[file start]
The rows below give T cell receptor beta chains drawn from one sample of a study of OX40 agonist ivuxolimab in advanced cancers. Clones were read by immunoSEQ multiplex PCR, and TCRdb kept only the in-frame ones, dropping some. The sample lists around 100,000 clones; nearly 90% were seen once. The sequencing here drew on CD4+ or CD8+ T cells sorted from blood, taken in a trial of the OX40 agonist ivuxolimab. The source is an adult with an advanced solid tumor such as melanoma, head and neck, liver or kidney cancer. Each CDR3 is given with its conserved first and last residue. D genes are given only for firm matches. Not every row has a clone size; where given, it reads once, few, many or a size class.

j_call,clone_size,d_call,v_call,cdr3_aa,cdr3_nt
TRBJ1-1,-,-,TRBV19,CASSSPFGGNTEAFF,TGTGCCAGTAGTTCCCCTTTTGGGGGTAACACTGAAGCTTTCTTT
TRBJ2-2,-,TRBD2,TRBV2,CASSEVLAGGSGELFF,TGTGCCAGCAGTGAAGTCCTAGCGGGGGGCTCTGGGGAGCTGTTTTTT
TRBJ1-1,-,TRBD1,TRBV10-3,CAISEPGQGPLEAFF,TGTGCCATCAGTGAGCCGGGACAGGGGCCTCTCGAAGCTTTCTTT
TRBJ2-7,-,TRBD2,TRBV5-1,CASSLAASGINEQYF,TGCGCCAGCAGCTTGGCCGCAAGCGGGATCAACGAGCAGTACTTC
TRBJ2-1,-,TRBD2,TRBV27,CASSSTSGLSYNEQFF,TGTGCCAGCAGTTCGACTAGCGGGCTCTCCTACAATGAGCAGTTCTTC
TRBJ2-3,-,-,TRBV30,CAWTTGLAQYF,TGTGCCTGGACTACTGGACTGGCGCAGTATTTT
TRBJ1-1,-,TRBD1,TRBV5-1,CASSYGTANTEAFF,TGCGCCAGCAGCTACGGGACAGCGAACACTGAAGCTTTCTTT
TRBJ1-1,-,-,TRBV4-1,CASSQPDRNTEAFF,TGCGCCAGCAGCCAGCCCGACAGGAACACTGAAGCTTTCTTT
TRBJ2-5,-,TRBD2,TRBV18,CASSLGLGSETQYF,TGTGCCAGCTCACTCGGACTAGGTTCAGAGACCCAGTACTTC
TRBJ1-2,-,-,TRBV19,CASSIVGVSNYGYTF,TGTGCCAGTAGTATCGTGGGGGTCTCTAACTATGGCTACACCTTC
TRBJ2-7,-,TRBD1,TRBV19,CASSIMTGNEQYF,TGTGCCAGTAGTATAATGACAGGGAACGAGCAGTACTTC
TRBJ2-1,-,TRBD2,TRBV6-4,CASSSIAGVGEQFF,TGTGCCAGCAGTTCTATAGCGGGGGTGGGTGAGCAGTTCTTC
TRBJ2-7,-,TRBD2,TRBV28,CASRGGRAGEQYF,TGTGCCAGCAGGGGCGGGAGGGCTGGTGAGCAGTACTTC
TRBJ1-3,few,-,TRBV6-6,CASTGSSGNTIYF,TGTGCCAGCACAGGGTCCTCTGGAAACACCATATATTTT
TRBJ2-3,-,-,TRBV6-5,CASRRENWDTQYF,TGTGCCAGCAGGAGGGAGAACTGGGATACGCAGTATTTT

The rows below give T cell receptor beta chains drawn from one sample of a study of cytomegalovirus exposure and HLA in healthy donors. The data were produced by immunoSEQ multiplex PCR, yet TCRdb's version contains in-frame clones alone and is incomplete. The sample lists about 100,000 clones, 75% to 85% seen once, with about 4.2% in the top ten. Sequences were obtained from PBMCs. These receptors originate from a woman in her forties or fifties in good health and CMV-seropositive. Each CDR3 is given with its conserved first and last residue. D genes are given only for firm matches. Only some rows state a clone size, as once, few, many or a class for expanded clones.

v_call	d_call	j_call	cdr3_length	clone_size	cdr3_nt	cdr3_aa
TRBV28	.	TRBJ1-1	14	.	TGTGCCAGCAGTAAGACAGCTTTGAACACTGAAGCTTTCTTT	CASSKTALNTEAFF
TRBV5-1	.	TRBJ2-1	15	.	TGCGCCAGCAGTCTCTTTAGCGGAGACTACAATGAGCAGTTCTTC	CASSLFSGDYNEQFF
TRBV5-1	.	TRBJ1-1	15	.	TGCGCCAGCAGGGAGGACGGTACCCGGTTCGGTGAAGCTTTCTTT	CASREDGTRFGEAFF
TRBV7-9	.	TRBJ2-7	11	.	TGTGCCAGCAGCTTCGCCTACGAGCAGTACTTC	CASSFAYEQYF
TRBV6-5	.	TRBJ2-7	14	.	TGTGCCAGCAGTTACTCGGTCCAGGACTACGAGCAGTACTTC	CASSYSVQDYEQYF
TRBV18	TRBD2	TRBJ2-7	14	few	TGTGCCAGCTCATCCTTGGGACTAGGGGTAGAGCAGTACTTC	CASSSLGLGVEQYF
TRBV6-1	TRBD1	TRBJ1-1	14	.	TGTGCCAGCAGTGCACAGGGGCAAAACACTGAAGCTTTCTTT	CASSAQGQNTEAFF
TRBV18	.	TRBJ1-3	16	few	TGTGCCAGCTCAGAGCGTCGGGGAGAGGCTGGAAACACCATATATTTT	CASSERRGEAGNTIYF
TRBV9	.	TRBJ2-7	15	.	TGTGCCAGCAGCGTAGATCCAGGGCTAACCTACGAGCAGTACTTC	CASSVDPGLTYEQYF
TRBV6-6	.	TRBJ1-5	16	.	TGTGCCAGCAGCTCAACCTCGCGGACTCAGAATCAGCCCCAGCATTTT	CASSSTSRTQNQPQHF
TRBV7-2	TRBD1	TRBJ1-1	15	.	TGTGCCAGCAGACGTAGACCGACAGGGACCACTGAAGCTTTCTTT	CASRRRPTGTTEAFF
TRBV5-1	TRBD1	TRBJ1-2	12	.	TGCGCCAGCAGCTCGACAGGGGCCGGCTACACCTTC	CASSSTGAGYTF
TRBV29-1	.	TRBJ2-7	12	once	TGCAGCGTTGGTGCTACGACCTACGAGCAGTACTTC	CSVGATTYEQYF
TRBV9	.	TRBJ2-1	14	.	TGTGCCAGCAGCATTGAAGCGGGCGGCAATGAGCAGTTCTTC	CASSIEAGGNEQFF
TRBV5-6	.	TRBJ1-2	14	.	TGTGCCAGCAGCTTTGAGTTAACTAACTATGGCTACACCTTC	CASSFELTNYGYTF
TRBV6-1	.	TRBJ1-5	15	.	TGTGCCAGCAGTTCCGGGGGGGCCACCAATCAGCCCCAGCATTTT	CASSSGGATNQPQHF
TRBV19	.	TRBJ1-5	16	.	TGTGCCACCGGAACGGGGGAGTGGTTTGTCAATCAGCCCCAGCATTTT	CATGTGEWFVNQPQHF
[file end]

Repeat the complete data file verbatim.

The rows below give T cell receptor beta chains drawn from one sample of a study of OX40 agonist ivuxolimab in advanced cancers. Clones were read by immunoSEQ multiplex PCR, and TCRdb kept only the in-frame ones, dropping some. The sample lists around 100,000 clones; nearly 90% were seen once. The sequencing here drew on CD4+ or CD8+ T cells sorted from blood, taken in a trial of the OX40 agonist ivuxolimab. The source is an adult with an advanced solid tumor such as melanoma, head and neck, liver or kidney cancer. Each CDR3 is given with its conserved first and last residue. D genes are given only for firm matches. Not every row has a clone size; where given, it reads once, few, many or a size class.

j_call,clone_size,d_call,v_call,cdr3_aa,cdr3_nt
TRBJ1-1,-,-,TRBV19,CASSSPFGGNTEAFF,TGTGCCAGTAGTTCCCCTTTTGGGGGTAACACTGAAGCTTTCTTT
TRBJ2-2,-,TRBD2,TRBV2,CASSEVLAGGSGELFF,TGTGCCAGCAGTGAAGTCCTAGCGGGGGGCTCTGGGGAGCTGTTTTTT
TRBJ1-1,-,TRBD1,TRBV10-3,CAISEPGQGPLEAFF,TGTGCCATCAGTGAGCCGGGACAGGGGCCTCTCGAAGCTTTCTTT
TRBJ2-7,-,TRBD2,TRBV5-1,CASSLAASGINEQYF,TGCGCCAGCAGCTTGGCCGCAAGCGGGATCAACGAGCAGTACTTC
TRBJ2-1,-,TRBD2,TRBV27,CASSSTSGLSYNEQFF,TGTGCCAGCAGTTCGACTAGCGGGCTCTCCTACAATGAGCAGTTCTTC
TRBJ2-3,-,-,TRBV30,CAWTTGLAQYF,TGTGCCTGGACTACTGGACTGGCGCAGTATTTT
TRBJ1-1,-,TRBD1,TRBV5-1,CASSYGTANTEAFF,TGCGCCAGCAGCTACGGGACAGCGAACACTGAAGCTTTCTTT
TRBJ1-1,-,-,TRBV4-1,CASSQPDRNTEAFF,TGCGCCAGCAGCCAGCCCGACAGGAACACTGAAGCTTTCTTT
TRBJ2-5,-,TRBD2,TRBV18,CASSLGLGSETQYF,TGTGCCAGCTCACTCGGACTAGGTTCAGAGACCCAGTACTTC
TRBJ1-2,-,-,TRBV19,CASSIVGVSNYGYTF,TGTGCCAGTAGTATCGTGGGGGTCTCTAACTATGGCTACACCTTC
TRBJ2-7,-,TRBD1,TRBV19,CASSIMTGNEQYF,TGTGCCAGTAGTATAATGACAGGGAACGAGCAGTACTTC
TRBJ2-1,-,TRBD2,TRBV6-4,CASSSIAGVGEQFF,TGTGCCAGCAGTTCTATAGCGGGGGTGGGTGAGCAGTTCTTC
TRBJ2-7,-,TRBD2,TRBV28,CASRGGRAGEQYF,TGTGCCAGCAGGGGCGGGAGGGCTGGTGAGCAGTACTTC
TRBJ1-3,few,-,TRBV6-6,CASTGSSGNTIYF,TGTGCCAGCACAGGGTCCTCTGGAAACACCATATATTTT
TRBJ2-3,-,-,TRBV6-5,CASRRENWDTQYF,TGTGCCAGCAGGAGGGAGAACTGGGATACGCAGTATTTT

The rows below give T cell receptor beta chains drawn from one sample of a study of cytomegalovirus exposure and HLA in healthy donors. The data were produced by immunoSEQ multiplex PCR, yet TCRdb's version contains in-frame clones alone and is incomplete. The sample lists about 100,000 clones, 75% to 85% seen once, with about 4.2% in the top ten. Sequences were obtained from PBMCs. These receptors originate from a woman in her forties or fifties in good health and CMV-seropositive. Each CDR3 is given with its conserved first and last residue. D genes are given only for firm matches. Only some rows state a clone size, as once, few, many or a class for expanded clones.

v_call	d_call	j_call	cdr3_length	clone_size	cdr3_nt	cdr3_aa
TRBV28	.	TRBJ1-1	14	.	TGTGCCAGCAGTAAGACAGCTTTGAACACTGAAGCTTTCTTT	CASSKTALNTEAFF
TRBV5-1	.	TRBJ2-1	15	.	TGCGCCAGCAGTCTCTTTAGCGGAGACTACAATGAGCAGTTCTTC	CASSLFSGDYNEQFF
TRBV5-1	.	TRBJ1-1	15	.	TGCGCCAGCAGGGAGGACGGTACCCGGTTCGGTGAAGCTTTCTTT	CASREDGTRFGEAFF
TRBV7-9	.	TRBJ2-7	11	.	TGTGCCAGCAGCTTCGCCTACGAGCAGTACTTC	CASSFAYEQYF
TRBV6-5	.	TRBJ2-7	14	.	TGTGCCAGCAGTTACTCGGTCCAGGACTACGAGCAGTACTTC	CASSYSVQDYEQYF
TRBV18	TRBD2	TRBJ2-7	14	few	TGTGCCAGCTCATCCTTGGGACTAGGGGTAGAGCAGTACTTC	CASSSLGLGVEQYF
TRBV6-1	TRBD1	TRBJ1-1	14	.	TGTGCCAGCAGTGCACAGGGGCAAAACACTGAAGCTTTCTTT	CASSAQGQNTEAFF
TRBV18	.	TRBJ1-3	16	few	TGTGCCAGCTCAGAGCGTCGGGGAGAGGCTGGAAACACCATATATTTT	CASSERRGEAGNTIYF
TRBV9	.	TRBJ2-7	15	.	TGTGCCAGCAGCGTAGATCCAGGGCTAACCTACGAGCAGTACTTC	CASSVDPGLTYEQYF
TRBV6-6	.	TRBJ1-5	16	.	TGTGCCAGCAGCTCAACCTCGCGGACTCAGAATCAGCCCCAGCATTTT	CASSSTSRTQNQPQHF
TRBV7-2	TRBD1	TRBJ1-1	15	.	TGTGCCAGCAGACGTAGACCGACAGGGACCACTGAAGCTTTCTTT	CASRRRPTGTTEAFF
TRBV5-1	TRBD1	TRBJ1-2	12	.	TGCGCCAGCAGCTCGACAGGGGCCGGCTACACCTTC	CASSSTGAGYTF
TRBV29-1	.	TRBJ2-7	12	once	TGCAGCGTTGGTGCTACGACCTACGAGCAGTACTTC	CSVGATTYEQYF
TRBV9	.	TRBJ2-1	14	.	TGTGCCAGCAGCATTGAAGCGGGCGGCAATGAGCAGTTCTTC	CASSIEAGGNEQFF
TRBV5-6	.	TRBJ1-2	14	.	TGTGCCAGCAGCTTTGAGTTAACTAACTATGGCTACACCTTC	CASSFELTNYGYTF
TRBV6-1	.	TRBJ1-5	15	.	TGTGCCAGCAGTTCCGGGGGGGCCACCAATCAGCCCCAGCATTTT	CASSSGGATNQPQHF
TRBV19	.	TRBJ1-5	16	.	TGTGCCACCGGAACGGGGGAGTGGTTTGTCAATCAGCCCCAGCATTTT	CATGTGEWFVNQPQHF